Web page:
CONCLUSION: Atopic disorders, previously recognized as predictors of poor sleep, are associated with COPCs after accounting for sleep problems. PMID: 32975542 [PubMed - as supplied by publisher]
Source: Journal of Orofacial Pain - Category: ENT & OMF Tags: J Oral Facial Pain Headache Source Type: research
Authors: Sharma S, Slade GD, Fillingim RB, Greenspan JD, Rathnayaka N, Ohrbach R Abstract AIMS: To investigate whether TMD-related characteristics are indeed specific to TMD or whether they are also associated with other chronic overlapping pain conditions (COPCs). METHODS: In this cross-sectional study, 22 characteristics related broadly to TMD (eg, jaw kinesiophobia, overuse behaviors, and functional limitation) were measured in 178 painful TMD cases who were also classified according to four COPCs: headache, low back pain, irritable bowel syndrome, and fibromyalgia. Differences in mean subscale scores were c...
Source: Journal of Orofacial Pain - Category: ENT & OMF Tags: J Oral Facial Pain Headache Source Type: research
CONCLUSION: When evaluating nociceptive sensitivity in a chronic pain patient, comorbid pain conditions should be considered, as the more salient feature underlying sensitivity is likely the number rather than the type(s) of pain conditions. PMID: 32975540 [PubMed - as supplied by publisher]
Source: Journal of Orofacial Pain - Category: ENT & OMF Tags: J Oral Facial Pain Headache Source Type: research
CONCLUSION: Heat maps from a pain body manikin illustrated that very little of the body was pain free within these COPCs. All pain attributes were the most severe for fibromyalgia and the least severe for irritable bowel syndrome. Within each index COPC, pain intensity, pain interference, and the proportion of participants with high-impact pain increased with each additional comorbid COPC up to four or more COPCs (including the index COPC) (P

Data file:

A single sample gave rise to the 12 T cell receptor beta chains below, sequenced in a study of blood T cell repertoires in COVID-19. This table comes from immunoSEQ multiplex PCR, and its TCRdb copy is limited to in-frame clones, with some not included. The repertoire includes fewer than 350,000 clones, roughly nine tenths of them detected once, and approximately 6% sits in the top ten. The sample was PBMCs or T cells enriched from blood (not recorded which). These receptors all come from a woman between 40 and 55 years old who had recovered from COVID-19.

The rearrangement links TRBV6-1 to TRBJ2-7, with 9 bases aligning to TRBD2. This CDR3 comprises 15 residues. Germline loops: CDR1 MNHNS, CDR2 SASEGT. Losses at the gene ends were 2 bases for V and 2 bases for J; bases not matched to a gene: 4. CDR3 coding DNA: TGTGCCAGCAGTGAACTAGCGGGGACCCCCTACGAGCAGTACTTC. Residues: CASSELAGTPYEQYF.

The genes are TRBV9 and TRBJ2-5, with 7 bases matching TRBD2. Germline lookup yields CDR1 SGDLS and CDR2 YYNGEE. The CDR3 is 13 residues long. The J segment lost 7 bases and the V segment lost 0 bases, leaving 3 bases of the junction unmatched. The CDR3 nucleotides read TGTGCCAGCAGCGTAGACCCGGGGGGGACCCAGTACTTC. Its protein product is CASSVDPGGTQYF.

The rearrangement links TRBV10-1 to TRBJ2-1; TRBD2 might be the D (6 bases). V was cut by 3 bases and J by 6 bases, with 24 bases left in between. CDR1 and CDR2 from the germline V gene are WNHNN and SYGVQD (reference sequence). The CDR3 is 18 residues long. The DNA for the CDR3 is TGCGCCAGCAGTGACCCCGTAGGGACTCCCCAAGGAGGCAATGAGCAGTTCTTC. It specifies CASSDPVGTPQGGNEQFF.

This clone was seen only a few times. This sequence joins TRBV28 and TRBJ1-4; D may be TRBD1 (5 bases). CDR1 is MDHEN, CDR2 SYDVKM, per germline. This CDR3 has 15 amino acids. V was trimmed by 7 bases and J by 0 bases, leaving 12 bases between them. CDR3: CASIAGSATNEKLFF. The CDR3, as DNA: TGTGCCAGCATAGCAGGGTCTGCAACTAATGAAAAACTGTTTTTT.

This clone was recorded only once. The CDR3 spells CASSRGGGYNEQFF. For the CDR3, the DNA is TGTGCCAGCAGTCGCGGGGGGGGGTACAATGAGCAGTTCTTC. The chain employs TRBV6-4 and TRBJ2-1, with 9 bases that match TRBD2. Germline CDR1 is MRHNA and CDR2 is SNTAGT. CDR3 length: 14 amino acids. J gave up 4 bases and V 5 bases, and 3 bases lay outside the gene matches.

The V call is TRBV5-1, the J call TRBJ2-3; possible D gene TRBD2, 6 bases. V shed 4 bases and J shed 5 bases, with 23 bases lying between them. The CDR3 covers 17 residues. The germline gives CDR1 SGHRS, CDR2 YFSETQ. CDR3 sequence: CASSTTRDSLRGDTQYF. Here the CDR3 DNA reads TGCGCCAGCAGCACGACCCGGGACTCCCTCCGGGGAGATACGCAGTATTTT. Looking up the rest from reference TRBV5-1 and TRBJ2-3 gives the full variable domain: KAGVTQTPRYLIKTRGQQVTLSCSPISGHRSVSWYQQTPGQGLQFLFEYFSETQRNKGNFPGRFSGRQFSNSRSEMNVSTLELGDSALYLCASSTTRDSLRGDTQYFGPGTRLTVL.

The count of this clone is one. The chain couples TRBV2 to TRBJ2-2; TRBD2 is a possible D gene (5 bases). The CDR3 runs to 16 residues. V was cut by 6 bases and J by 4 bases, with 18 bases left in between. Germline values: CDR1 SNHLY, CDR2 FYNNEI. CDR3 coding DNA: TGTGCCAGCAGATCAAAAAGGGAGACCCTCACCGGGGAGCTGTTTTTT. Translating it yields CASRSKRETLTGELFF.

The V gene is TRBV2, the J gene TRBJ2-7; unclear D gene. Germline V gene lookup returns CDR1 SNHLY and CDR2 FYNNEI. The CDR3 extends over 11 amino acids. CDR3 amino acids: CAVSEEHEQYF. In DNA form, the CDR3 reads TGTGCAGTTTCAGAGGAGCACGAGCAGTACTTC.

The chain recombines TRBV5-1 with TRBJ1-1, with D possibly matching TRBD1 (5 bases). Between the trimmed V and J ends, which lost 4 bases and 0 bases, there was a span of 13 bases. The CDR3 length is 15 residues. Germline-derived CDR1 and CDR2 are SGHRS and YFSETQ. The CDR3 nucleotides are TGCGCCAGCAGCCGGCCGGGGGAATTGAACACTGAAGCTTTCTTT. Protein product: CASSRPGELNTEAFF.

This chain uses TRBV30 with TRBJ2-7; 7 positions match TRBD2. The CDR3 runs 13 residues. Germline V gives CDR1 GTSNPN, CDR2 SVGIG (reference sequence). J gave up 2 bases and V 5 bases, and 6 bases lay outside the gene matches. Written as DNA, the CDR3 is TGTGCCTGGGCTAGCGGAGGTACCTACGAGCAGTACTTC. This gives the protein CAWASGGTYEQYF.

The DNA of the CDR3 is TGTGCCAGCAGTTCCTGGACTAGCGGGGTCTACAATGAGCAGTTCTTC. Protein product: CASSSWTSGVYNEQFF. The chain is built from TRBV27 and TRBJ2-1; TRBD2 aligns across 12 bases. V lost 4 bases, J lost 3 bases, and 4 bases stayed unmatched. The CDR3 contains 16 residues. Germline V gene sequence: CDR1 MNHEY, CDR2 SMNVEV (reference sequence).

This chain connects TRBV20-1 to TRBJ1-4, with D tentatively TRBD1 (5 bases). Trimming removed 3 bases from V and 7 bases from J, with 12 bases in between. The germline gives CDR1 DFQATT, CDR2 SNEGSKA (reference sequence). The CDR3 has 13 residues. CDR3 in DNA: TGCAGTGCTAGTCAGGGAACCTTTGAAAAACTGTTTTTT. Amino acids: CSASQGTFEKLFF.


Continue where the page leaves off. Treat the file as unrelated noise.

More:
Source: Journal of Orofacial Pain - Category: ENT & OMF Tags: J Oral Facial Pain Headache Source Type: research
CONCLUSION: There was greater overlap between fibromyalgia and either temporomandibular disorders or low back pain than between other pairs of COPCs. While musculoskeletal conditions exhibited some features that could be explained by a single functional syndrome, headache and irritable bowel syndrome did not. PMID: 32975538 [PubMed - as supplied by publisher]
Source: Journal of Orofacial Pain - Category: ENT & OMF Tags: J Oral Facial Pain Headache Source Type: research
Authors: Stohler CS PMID: 32975535 [PubMed - as supplied by publisher]
Source: Journal of Orofacial Pain - Category: ENT & OMF Tags: J Oral Facial Pain Headache Source Type: research
CONCLUSION: Awake oral behaviors were positively associated with orofacial pain, but only under the condition of a strong belief of the patients in causal attribution of these behaviors to the jaw pain complaint. No such association was present in case of a low causal attribution belief. It appeared that, within this patient cohort, the relationship between causal attribution belief and self-reported oral behaviors was (in part) the result of shared psychologic risk factors. PMID: 32870956 [PubMed - as supplied by publisher]
Source: Journal of Orofacial Pain - Category: ENT & OMF Tags: J Oral Facial Pain Headache Source Type: research